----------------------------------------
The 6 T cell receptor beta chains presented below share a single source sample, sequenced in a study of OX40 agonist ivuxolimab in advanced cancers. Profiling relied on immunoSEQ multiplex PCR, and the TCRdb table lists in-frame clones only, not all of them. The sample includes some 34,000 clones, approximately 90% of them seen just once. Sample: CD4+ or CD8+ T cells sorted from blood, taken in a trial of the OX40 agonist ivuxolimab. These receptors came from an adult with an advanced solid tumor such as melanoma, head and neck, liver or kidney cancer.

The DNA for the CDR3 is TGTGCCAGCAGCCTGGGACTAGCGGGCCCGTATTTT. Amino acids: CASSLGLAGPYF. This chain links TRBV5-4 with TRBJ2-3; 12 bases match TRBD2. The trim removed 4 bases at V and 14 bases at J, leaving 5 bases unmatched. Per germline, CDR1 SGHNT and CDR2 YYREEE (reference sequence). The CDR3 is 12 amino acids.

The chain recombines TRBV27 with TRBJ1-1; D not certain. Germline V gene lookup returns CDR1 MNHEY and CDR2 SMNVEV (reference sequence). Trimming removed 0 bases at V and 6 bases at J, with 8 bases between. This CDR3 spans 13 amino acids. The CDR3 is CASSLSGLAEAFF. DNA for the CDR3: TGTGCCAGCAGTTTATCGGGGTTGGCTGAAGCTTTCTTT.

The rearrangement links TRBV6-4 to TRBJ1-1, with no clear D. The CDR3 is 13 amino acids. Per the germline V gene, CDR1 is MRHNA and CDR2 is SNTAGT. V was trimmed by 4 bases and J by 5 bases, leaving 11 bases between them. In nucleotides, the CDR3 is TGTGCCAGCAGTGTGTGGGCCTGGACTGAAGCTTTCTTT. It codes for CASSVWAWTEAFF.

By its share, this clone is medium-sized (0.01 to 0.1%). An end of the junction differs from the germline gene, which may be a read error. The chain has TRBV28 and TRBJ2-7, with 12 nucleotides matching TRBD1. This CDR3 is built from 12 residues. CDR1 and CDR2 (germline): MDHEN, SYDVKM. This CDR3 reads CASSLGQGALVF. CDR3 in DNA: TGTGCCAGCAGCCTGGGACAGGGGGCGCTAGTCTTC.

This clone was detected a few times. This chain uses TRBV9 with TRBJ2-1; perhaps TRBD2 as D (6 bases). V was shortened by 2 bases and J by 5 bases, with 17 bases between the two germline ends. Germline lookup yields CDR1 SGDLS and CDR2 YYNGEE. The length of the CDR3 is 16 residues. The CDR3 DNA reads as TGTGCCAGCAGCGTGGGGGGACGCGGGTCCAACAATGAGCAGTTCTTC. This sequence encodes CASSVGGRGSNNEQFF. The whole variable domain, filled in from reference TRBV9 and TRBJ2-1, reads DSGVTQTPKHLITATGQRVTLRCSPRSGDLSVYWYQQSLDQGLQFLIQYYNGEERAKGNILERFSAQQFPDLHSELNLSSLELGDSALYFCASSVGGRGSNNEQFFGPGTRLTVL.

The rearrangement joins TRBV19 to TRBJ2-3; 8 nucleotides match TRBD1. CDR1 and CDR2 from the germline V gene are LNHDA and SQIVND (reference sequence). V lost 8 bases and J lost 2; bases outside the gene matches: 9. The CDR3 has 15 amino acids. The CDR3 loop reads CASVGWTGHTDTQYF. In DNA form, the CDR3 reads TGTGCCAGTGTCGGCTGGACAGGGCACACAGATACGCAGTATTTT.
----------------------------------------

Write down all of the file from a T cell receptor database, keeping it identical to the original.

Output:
The 6 T cell receptor beta chains presented below share a single source sample, sequenced in a study of OX40 agonist ivuxolimab in advanced cancers. Profiling relied on immunoSEQ multiplex PCR, and the TCRdb table lists in-frame clones only, not all of them. The sample includes some 34,000 clones, approximately 90% of them seen just once. Sample: CD4+ or CD8+ T cells sorted from blood, taken in a trial of the OX40 agonist ivuxolimab. These receptors came from an adult with an advanced solid tumor such as melanoma, head and neck, liver or kidney cancer.

The DNA for the CDR3 is TGTGCCAGCAGCCTGGGACTAGCGGGCCCGTATTTT. Amino acids: CASSLGLAGPYF. This chain links TRBV5-4 with TRBJ2-3; 12 bases match TRBD2. The trim removed 4 bases at V and 14 bases at J, leaving 5 bases unmatched. Per germline, CDR1 SGHNT and CDR2 YYREEE (reference sequence). The CDR3 is 12 amino acids.

The chain recombines TRBV27 with TRBJ1-1; D not certain. Germline V gene lookup returns CDR1 MNHEY and CDR2 SMNVEV (reference sequence). Trimming removed 0 bases at V and 6 bases at J, with 8 bases between. This CDR3 spans 13 amino acids. The CDR3 is CASSLSGLAEAFF. DNA for the CDR3: TGTGCCAGCAGTTTATCGGGGTTGGCTGAAGCTTTCTTT.

The rearrangement links TRBV6-4 to TRBJ1-1, with no clear D. The CDR3 is 13 amino acids. Per the germline V gene, CDR1 is MRHNA and CDR2 is SNTAGT. V was trimmed by 4 bases and J by 5 bases, leaving 11 bases between them. In nucleotides, the CDR3 is TGTGCCAGCAGTGTGTGGGCCTGGACTGAAGCTTTCTTT. It codes for CASSVWAWTEAFF.

By its share, this clone is medium-sized (0.01 to 0.1%). An end of the junction differs from the germline gene, which may be a read error. The chain has TRBV28 and TRBJ2-7, with 12 nucleotides matching TRBD1. This CDR3 is built from 12 residues. CDR1 and CDR2 (germline): MDHEN, SYDVKM. This CDR3 reads CASSLGQGALVF. CDR3 in DNA: TGTGCCAGCAGCCTGGGACAGGGGGCGCTAGTCTTC.

This clone was detected a few times. This chain uses TRBV9 with TRBJ2-1; perhaps TRBD2 as D (6 bases). V was shortened by 2 bases and J by 5 bases, with 17 bases between the two germline ends. Germline lookup yields CDR1 SGDLS and CDR2 YYNGEE. The length of the CDR3 is 16 residues. The CDR3 DNA reads as TGTGCCAGCAGCGTGGGGGGACGCGGGTCCAACAATGAGCAGTTCTTC. This sequence encodes CASSVGGRGSNNEQFF. The whole variable domain, filled in from reference TRBV9 and TRBJ2-1, reads DSGVTQTPKHLITATGQRVTLRCSPRSGDLSVYWYQQSLDQGLQFLIQYYNGEERAKGNILERFSAQQFPDLHSELNLSSLELGDSALYFCASSVGGRGSNNEQFFGPGTRLTVL.

The rearrangement joins TRBV19 to TRBJ2-3; 8 nucleotides match TRBD1. CDR1 and CDR2 from the germline V gene are LNHDA and SQIVND (reference sequence). V lost 8 bases and J lost 2; bases outside the gene matches: 9. The CDR3 has 15 amino acids. The CDR3 loop reads CASVGWTGHTDTQYF. In DNA form, the CDR3 reads TGTGCCAGTGTCGGCTGGACAGGGCACACAGATACGCAGTATTTT.